Kirsty Reid is a former Senior Lecturer in the Department, who now works at the University of the Highlands and Islands.
My research to date has primarily focused on convict transportation to the Australian colonies and on related topics like gender, crime and punishment in eighteenth- and nineteenth-century Britain, Ireland and empire. My doctoral thesis at the University of Edinburgh examined the transportation of convict women to the British Australian colony of Van Diemen’s Land between 1820 and 1839. It looked at their origins in Britain and Ireland, their crimes and life histories prior to transportation, as well their economic value and employment in the colony, their workplace relations and everyday acts of resistance to domination.
My book Gender, crime and empire: convicts, settlers and the state in early colonial Australia (Manchester, 2007) focuses on a series of ideas and debates about the family and domesticity and on related concerns about male convicts, their masculinities, bodies and sexualities. Revising established models of the colonies - which depicted convict women as a peculiarly oppressed group - Gender, Crime, and Empire argues that convict men and women in fact had much in common. Comparing men and women, ideas about masculinity, femininity, sexuality, and the body, this book argues that fuller account of class must take place to understand the relationships between gender and power. The book considers the shifting nature of state policies towards courtship, relationships, and attempts at family formation. It explores the ways that ideas about gender and family informed liberal and humanitarian critiques of the colonies from the 1830s and 1840s and colonial demands for abolition and self-government. Gender, crime and empire was awarded the 2008 ‘Australian Historical Association’s Kay Daniels’ Prize for early colonial history’.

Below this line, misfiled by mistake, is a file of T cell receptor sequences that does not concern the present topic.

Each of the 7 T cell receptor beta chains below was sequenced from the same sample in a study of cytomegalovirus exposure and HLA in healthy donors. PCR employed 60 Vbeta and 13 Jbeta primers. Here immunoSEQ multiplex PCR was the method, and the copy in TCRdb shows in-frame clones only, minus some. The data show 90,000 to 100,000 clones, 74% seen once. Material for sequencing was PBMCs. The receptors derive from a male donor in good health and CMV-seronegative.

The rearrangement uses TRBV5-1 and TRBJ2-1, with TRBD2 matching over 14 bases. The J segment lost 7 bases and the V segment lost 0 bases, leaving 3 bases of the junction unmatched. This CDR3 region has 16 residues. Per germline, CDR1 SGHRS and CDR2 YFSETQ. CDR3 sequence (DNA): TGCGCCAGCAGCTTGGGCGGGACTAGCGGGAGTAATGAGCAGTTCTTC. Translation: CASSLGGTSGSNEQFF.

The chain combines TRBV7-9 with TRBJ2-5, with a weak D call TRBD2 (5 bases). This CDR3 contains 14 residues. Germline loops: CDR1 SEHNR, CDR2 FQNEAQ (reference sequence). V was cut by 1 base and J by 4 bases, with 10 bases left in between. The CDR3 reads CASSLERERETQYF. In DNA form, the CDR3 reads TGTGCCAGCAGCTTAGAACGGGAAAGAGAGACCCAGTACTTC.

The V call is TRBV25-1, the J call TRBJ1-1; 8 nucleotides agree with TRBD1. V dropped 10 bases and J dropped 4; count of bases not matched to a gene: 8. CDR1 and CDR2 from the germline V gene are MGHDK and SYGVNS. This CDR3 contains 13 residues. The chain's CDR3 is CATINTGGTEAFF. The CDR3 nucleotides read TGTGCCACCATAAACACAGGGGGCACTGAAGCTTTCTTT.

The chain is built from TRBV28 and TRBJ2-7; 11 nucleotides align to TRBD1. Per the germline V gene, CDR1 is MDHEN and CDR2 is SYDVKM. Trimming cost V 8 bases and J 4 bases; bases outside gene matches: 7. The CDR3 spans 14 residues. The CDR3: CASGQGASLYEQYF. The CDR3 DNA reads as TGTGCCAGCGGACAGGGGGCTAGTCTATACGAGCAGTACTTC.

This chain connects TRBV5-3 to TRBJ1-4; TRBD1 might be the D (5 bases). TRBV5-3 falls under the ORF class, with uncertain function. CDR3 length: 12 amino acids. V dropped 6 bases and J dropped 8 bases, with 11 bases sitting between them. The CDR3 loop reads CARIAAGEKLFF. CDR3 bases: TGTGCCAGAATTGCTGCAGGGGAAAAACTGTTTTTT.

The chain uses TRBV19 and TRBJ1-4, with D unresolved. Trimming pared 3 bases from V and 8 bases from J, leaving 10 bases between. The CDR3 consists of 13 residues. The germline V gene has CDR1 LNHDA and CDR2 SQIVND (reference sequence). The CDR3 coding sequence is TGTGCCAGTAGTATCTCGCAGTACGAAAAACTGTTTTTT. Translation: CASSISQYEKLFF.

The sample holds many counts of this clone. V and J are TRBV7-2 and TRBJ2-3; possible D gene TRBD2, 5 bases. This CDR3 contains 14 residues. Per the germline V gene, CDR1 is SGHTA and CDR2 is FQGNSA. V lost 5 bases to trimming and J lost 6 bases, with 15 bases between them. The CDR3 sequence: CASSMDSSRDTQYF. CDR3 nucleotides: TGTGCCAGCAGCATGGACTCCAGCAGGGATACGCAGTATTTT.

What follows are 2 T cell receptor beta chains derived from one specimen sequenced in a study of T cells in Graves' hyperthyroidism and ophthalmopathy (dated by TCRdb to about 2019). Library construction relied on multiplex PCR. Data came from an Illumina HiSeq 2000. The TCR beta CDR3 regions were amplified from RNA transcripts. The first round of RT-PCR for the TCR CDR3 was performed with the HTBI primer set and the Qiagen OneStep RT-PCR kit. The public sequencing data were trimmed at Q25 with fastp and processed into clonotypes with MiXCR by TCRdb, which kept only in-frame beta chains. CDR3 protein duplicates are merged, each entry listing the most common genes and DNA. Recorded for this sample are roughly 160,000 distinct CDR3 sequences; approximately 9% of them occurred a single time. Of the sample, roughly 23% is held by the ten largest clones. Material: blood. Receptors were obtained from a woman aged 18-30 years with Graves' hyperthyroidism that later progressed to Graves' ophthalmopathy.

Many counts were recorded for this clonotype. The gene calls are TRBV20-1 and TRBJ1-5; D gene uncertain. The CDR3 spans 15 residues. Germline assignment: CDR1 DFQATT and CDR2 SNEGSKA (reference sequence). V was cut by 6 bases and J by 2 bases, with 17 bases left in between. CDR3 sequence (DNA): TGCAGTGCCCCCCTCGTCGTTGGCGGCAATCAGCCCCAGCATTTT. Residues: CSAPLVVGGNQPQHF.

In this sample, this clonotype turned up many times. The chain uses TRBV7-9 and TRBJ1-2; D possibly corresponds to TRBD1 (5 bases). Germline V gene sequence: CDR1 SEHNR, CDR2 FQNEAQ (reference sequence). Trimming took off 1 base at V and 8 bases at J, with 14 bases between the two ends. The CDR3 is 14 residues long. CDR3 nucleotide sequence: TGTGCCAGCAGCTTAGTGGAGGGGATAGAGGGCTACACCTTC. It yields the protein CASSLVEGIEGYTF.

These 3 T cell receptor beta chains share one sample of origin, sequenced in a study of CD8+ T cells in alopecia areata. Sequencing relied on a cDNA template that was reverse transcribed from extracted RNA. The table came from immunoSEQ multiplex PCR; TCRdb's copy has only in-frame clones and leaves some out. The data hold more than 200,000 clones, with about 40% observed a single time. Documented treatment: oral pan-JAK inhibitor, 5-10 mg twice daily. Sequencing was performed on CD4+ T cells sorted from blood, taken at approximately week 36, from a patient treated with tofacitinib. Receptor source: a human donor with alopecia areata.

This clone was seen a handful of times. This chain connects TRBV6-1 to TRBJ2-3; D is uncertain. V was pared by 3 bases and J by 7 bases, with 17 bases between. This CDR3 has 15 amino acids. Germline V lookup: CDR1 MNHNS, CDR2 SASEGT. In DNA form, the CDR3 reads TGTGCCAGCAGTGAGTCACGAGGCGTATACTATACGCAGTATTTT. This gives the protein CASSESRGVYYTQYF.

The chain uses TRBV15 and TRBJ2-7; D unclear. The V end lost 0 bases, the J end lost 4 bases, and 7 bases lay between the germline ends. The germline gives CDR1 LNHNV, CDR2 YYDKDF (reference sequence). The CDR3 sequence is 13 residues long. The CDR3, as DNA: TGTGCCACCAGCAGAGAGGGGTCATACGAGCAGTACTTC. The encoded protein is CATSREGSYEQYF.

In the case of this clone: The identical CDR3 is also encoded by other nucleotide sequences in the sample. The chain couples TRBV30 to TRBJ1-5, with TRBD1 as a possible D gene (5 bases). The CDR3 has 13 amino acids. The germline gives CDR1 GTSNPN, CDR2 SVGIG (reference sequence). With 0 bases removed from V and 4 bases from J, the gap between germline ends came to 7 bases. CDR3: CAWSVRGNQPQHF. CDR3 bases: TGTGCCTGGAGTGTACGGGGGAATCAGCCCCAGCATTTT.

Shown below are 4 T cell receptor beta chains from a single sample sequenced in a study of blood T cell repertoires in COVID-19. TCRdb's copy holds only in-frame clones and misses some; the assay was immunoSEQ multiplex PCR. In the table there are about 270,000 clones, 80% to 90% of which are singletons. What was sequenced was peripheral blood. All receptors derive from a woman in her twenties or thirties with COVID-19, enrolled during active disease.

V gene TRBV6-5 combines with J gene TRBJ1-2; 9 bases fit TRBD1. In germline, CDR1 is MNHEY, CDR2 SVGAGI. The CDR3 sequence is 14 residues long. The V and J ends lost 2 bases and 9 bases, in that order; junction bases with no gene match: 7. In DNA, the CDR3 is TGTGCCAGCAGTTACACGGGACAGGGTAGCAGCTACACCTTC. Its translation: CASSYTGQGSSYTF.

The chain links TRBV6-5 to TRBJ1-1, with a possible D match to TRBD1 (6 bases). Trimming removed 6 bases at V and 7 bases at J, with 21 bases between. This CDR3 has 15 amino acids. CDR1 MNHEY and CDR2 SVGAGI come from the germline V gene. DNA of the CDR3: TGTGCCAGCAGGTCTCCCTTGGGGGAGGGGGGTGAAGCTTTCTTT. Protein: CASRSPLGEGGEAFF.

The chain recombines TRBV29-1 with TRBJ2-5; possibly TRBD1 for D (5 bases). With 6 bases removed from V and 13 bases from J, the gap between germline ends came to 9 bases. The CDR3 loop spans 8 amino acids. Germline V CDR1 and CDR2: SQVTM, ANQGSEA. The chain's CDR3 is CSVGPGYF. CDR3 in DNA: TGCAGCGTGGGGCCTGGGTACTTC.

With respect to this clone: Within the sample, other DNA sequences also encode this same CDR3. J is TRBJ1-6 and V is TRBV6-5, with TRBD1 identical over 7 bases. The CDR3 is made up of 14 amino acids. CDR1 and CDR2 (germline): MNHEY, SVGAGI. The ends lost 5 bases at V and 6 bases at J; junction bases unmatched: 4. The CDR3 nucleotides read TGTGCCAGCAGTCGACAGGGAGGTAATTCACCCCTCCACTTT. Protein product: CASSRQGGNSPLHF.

I am currently working on a new major research project and a book entitled Australia bound: convict voyaging, 1788-1868. This project examines the 900 plus ships that left Britain and Ireland between 1788 and 1868 with approximately 163,000 convicts bound for New South Wales, Van Diemen’s Land and Western Australia. Its aim is to write an experiential history of convict voyaging. I use the term ‘voyaging’ quite deliberately. Where ‘voyage’ suggests a space- and time-bound journey from point-of-origin to point-of-destination, ‘voyaging’ evokes a more fluid, flexible and open experience. It speaks of process rather than event. “Australia bound” explores three core aspects of convict voyaging: the multiple spaces and places through which convicts travelled; the attempts to render convicts into the ocean-going subjects of ship-board regimes designed to effect their mental and corporeal transformations; and the subjective, emotional and relational journeys that convicts, their families and friendship networks had necessarily to make. Much of the archival research for this project is being undertaken from October 2009 with the assistance of a Sackler-Caird Fellowship from the National Maritime Museum, Greenwich. For regular updates on my “Australia bound” project see my blog.
I was the co-organiser (with Dr Fiona Paisley, Griffith University, Queensland) of the Writing the empire: scribblings from below conference held in Bristol from 24-26 June 2010.